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Clostridium difficile, the Difficult “Kloster” Fuelled by Antibiotics

  • Leon M. T. Dicks
  • Lasse S. Mikkelsen
  • Erik Brandsborg
  • Harold Marcotte
Review Article

Abstract

Clostridium difficile is normally present in low numbers in a healthy adult gastro-intestinal tract (GIT). Drastic changes in the microbial population, e.g., dysbiosis caused by extensive treatment with antibiotics, stimulates the growth of resistant strains and the onset of C. difficile infection (CDI). Symptoms of infection varies from mild diarrhea to colitis (associated with dehydration and bleeding), pseudomembranous colitis with yellow ulcerations in the mucosa of the colon, to fulminant colitis (perforation of the gut membrane), and multiple organ failure. Inflamed epithelial cells and damaged mucosal tissue predisposes the colon to other opportunistic pathogens such as Clostridium perfringens, Staphylococcus aureus, Klebsiella oxytoca, Candida spp., and Salmonella spp. This may lead to small intestinal bacterial overgrowth (SIBO), sepsis, toxic megacolon, and even colorectal cancer. Many stains of C. difficile are resistant to metronidazole and vancomycin. Vaccination may be an answer to CDI, but requires more research. Success in treatment with probiotics depends on the strains used. Oral or rectal fecal transplants are partly effective, as spores in the small intestine may germinate and colonize the colon. The effect of antibiotics on C. difficile and commensal gut microbiota is summarized and changes in gut physiology are discussed. The need to search for non-antibiotic methods in the treatment of CDI and C. difficile-associated disease (CDAD) is emphasized.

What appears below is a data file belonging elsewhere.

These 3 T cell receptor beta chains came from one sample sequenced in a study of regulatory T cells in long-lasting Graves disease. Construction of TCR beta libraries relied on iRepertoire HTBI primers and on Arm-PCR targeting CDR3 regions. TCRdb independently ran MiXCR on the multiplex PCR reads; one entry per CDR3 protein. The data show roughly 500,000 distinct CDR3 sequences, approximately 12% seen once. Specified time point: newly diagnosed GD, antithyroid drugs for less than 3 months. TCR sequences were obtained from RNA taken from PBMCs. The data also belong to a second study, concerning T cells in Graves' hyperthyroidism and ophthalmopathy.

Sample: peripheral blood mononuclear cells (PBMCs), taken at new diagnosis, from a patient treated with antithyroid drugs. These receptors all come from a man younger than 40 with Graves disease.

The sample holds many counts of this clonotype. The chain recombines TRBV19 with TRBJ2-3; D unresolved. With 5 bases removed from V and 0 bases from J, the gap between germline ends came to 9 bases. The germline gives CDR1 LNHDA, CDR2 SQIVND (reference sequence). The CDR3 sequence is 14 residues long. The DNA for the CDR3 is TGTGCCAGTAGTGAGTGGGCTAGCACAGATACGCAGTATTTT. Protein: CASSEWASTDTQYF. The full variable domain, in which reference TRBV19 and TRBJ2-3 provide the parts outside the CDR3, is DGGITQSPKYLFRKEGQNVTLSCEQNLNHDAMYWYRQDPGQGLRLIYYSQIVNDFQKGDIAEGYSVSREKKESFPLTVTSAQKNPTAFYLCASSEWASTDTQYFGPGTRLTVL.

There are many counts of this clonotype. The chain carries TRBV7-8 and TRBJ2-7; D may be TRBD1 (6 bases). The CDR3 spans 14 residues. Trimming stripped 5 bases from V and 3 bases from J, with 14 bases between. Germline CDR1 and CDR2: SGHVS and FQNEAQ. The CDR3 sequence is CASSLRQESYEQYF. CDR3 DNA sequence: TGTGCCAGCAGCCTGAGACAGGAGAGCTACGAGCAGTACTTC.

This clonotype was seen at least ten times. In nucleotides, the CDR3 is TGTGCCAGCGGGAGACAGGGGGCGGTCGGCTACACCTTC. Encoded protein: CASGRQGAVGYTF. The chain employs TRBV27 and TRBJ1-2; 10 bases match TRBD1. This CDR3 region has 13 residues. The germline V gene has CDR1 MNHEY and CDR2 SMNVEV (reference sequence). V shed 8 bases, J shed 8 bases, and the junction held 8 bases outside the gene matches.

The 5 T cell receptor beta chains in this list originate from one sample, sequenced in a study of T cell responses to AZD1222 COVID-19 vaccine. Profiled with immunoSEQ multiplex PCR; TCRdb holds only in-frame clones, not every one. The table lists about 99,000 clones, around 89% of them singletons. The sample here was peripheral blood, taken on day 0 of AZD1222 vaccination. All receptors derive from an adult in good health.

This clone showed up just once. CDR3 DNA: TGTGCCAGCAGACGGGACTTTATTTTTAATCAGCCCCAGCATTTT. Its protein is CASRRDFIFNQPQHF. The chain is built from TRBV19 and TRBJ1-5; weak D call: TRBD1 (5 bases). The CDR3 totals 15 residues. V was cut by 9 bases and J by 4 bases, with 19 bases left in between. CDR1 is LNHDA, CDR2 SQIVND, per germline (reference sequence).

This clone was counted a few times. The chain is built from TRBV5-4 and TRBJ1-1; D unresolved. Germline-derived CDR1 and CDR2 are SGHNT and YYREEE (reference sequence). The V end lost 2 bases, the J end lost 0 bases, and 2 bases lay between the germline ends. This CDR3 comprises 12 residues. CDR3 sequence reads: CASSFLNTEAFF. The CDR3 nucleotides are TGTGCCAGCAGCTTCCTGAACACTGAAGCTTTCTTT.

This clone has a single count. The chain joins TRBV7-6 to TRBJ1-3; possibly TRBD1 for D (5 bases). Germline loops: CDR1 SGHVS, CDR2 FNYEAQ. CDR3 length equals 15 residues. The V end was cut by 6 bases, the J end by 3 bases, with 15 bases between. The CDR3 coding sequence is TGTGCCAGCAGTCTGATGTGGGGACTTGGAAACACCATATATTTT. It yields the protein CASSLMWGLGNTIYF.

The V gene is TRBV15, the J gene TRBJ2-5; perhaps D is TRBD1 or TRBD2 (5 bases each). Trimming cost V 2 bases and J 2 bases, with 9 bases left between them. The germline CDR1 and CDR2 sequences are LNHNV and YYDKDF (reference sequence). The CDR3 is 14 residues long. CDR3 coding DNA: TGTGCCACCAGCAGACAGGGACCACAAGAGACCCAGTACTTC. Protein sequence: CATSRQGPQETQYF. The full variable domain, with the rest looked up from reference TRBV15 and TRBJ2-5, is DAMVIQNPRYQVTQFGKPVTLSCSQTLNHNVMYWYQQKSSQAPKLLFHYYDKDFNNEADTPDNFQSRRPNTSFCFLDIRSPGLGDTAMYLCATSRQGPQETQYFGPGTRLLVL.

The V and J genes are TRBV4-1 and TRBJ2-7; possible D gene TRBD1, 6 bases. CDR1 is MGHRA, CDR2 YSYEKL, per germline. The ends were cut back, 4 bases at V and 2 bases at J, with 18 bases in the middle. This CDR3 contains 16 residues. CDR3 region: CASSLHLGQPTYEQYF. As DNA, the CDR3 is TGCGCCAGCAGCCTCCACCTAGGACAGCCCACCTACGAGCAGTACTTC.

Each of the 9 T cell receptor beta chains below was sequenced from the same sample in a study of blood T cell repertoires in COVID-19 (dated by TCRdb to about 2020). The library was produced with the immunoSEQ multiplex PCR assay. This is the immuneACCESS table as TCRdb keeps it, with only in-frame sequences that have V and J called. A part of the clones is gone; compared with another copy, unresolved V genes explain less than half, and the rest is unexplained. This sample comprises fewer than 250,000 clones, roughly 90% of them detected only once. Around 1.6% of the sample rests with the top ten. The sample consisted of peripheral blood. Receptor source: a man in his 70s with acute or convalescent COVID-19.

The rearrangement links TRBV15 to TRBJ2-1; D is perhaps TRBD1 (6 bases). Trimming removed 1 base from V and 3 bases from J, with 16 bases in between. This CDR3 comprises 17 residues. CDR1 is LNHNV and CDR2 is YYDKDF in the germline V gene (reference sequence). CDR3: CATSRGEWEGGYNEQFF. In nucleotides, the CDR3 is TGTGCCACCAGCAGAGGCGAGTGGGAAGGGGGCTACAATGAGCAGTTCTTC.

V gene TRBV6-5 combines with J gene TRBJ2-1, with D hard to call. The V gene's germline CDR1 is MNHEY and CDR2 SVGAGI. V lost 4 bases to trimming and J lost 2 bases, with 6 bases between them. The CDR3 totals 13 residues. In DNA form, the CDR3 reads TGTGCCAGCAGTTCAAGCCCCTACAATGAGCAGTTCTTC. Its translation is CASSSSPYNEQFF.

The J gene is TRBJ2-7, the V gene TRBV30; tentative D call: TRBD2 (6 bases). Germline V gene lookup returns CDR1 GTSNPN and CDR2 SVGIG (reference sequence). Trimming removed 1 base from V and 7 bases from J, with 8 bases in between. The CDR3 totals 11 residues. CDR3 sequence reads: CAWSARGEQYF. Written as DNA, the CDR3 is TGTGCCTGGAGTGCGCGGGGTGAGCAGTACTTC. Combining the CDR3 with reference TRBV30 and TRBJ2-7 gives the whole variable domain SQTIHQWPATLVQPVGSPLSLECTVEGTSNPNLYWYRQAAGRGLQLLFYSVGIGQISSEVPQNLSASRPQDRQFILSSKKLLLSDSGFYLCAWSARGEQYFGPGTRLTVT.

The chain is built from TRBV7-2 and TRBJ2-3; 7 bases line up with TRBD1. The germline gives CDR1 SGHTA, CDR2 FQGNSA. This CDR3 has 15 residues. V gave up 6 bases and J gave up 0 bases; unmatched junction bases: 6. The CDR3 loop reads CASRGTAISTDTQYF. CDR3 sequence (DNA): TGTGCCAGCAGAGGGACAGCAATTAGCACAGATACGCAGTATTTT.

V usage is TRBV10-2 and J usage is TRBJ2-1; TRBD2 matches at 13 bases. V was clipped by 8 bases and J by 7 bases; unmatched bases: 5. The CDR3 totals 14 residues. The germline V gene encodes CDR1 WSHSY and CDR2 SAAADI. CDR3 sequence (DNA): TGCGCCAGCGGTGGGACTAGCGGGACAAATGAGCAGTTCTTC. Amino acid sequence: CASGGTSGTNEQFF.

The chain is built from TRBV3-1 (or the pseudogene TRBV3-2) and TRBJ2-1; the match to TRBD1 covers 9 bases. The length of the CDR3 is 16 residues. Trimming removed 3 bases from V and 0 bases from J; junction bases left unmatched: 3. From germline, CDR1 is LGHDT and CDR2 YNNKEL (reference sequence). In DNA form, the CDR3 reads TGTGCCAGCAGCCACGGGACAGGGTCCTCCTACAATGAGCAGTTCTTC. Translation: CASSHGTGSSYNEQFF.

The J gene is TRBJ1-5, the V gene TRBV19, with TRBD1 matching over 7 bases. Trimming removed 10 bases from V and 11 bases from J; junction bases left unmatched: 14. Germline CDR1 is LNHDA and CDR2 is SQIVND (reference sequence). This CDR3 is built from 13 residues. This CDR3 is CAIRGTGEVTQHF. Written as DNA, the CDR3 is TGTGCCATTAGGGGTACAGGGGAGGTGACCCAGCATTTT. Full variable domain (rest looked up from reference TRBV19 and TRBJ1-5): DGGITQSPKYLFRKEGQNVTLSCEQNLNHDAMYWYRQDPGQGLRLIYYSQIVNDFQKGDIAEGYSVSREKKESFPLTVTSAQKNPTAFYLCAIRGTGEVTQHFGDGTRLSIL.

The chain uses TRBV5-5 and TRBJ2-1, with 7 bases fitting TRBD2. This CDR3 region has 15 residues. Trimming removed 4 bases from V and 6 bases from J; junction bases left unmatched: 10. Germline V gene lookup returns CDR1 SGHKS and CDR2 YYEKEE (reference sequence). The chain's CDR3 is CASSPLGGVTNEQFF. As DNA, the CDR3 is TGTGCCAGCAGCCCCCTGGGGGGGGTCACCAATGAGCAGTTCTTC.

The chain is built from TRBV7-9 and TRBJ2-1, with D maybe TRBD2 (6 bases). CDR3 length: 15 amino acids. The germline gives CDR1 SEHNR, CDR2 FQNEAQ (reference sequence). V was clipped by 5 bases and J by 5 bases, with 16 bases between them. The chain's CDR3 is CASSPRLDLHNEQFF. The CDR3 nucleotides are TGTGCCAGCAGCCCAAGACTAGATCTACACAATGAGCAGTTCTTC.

Notes

Acknowledgements

The authors thank the other Bifodan Scientific Advisory Board members (Susanne Andersen Bækgaard, and Gunnar Brøndstad) for fruitful discussions at our 2018 meeting in Hundested, Denmark.

Compliance with Ethical Standards

Conflict of interest

The authors declare that the research was conducted in the absence of any commercial or financial relationships that could be construed as a potential conflict of interest.

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Copyright information

© Springer Science+Business Media, LLC, part of Springer Nature 2018

Authors and Affiliations

  • Leon M. T. Dicks
    • 1
  • Lasse S. Mikkelsen
    • 2
  • Erik Brandsborg
    • 2
  • Harold Marcotte
    • 3
  1. 1.Department of MicrobiologyStellenbosch UniversityStellenboschSouth Africa
  2. 2.Bifodan A/SHundestedDenmark
  3. 3.Department of Laboratory MedicineKarolinska Institutet at Karolinska University HospitalStockholmSweden

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